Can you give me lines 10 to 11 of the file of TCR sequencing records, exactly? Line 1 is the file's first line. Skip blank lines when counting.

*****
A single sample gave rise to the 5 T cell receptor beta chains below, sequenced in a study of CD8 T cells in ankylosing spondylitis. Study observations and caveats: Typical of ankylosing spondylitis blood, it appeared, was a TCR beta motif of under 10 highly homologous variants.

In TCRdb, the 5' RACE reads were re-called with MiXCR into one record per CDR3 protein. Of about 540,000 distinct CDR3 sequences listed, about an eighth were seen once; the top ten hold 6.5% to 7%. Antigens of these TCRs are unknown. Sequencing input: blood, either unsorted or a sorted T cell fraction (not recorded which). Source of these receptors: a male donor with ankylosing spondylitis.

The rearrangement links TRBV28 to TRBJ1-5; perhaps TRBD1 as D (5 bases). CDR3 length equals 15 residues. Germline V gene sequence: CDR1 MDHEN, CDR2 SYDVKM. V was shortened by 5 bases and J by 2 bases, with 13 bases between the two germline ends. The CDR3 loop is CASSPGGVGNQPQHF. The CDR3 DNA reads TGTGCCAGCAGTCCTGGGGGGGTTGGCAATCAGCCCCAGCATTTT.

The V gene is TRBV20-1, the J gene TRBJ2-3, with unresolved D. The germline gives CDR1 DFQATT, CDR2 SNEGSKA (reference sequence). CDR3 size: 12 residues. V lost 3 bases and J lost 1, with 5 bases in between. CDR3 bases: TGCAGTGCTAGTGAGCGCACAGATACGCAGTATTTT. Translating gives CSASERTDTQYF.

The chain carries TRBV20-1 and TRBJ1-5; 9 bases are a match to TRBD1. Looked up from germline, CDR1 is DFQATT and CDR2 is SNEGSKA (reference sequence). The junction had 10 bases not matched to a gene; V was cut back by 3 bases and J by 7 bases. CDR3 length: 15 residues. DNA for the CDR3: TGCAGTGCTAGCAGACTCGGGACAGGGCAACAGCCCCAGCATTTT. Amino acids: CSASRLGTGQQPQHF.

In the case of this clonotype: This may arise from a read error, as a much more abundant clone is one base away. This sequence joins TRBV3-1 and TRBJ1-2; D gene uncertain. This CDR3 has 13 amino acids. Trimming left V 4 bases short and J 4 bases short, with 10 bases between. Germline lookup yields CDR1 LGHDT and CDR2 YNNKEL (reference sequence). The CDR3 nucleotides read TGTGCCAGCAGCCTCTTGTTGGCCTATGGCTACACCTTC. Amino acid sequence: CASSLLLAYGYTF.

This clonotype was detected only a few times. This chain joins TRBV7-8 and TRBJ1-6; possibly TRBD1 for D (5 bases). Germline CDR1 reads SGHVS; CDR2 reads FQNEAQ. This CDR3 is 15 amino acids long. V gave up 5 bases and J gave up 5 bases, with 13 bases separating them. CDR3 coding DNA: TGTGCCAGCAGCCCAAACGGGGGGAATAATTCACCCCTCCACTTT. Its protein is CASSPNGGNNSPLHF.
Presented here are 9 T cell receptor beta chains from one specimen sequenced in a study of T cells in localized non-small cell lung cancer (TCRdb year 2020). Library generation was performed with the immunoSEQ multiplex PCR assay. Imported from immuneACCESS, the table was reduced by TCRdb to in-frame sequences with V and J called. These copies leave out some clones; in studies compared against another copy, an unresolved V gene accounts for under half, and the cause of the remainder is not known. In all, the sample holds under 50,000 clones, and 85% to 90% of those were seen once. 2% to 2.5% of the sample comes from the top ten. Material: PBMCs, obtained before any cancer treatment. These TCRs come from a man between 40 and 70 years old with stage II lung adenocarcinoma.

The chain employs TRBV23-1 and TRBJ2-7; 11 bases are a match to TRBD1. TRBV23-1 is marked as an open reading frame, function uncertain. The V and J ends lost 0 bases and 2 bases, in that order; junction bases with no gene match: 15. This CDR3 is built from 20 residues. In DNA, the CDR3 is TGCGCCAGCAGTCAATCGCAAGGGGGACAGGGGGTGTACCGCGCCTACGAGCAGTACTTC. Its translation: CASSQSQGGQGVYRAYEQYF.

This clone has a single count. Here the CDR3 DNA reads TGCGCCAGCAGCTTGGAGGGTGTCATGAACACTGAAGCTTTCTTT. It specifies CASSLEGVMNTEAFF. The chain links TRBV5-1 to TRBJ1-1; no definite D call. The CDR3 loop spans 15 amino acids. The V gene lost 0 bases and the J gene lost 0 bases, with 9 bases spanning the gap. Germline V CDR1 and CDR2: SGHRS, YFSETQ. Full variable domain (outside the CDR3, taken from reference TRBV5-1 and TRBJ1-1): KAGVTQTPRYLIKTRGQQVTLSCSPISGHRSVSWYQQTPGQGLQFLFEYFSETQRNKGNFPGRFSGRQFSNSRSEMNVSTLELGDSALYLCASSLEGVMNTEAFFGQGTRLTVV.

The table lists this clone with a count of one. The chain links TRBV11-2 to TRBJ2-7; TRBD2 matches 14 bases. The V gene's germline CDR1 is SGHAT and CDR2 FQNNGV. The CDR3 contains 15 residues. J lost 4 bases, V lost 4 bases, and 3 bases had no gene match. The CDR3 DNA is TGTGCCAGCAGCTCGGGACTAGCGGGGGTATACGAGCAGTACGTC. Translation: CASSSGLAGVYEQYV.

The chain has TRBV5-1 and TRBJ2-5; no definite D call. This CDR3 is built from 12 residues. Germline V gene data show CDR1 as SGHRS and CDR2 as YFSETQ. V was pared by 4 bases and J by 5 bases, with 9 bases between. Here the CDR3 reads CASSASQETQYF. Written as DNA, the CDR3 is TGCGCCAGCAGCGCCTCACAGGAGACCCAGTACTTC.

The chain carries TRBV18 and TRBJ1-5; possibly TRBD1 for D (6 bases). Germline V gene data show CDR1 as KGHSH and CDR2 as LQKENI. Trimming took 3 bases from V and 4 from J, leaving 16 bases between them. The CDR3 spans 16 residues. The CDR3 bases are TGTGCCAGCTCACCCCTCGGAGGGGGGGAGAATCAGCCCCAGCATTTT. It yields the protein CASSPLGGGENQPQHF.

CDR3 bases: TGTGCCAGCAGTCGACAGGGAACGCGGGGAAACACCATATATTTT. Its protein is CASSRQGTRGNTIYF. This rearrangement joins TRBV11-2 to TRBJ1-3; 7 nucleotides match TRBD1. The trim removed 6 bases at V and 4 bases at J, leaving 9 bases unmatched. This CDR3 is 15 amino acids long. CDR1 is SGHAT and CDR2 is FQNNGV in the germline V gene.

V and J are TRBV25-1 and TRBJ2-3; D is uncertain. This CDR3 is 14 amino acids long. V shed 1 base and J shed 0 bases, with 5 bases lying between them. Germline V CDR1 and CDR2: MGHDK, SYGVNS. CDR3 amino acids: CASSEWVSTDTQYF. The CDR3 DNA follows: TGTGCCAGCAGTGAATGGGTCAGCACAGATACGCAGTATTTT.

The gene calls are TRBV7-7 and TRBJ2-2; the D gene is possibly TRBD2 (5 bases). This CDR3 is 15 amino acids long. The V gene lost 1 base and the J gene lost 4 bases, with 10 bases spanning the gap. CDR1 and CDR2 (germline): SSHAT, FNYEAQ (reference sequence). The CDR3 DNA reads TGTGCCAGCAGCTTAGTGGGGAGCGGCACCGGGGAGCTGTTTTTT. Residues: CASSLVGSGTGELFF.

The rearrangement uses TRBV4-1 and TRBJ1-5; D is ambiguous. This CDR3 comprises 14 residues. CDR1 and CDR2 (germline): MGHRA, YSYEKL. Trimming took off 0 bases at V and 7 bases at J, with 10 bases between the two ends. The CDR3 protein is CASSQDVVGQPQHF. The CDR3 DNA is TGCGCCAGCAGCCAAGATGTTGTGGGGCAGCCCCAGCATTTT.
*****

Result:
This clone has a single count. Here the CDR3 DNA reads TGCGCCAGCAGCTTGGAGGGTGTCATGAACACTGAAGCTTTCTTT. It specifies CASSLEGVMNTEAFF. The chain links TRBV5-1 to TRBJ1-1; no definite D call. The CDR3 loop spans 15 amino acids. The V gene lost 0 bases and the J gene lost 0 bases, with 9 bases spanning the gap. Germline V CDR1 and CDR2: SGHRS, YFSETQ. Full variable domain (outside the CDR3, taken from reference TRBV5-1 and TRBJ1-1): KAGVTQTPRYLIKTRGQQVTLSCSPISGHRSVSWYQQTPGQGLQFLFEYFSETQRNKGNFPGRFSGRQFSNSRSEMNVSTLELGDSALYLCASSLEGVMNTEAFFGQGTRLTVV.

The table lists this clone with a count of one. The chain links TRBV11-2 to TRBJ2-7; TRBD2 matches 14 bases. The V gene's germline CDR1 is SGHAT and CDR2 FQNNGV. The CDR3 contains 15 residues. J lost 4 bases, V lost 4 bases, and 3 bases had no gene match. The CDR3 DNA is TGTGCCAGCAGCTCGGGACTAGCGGGGGTATACGAGCAGTACGTC. Translation: CASSSGLAGVYEQYV.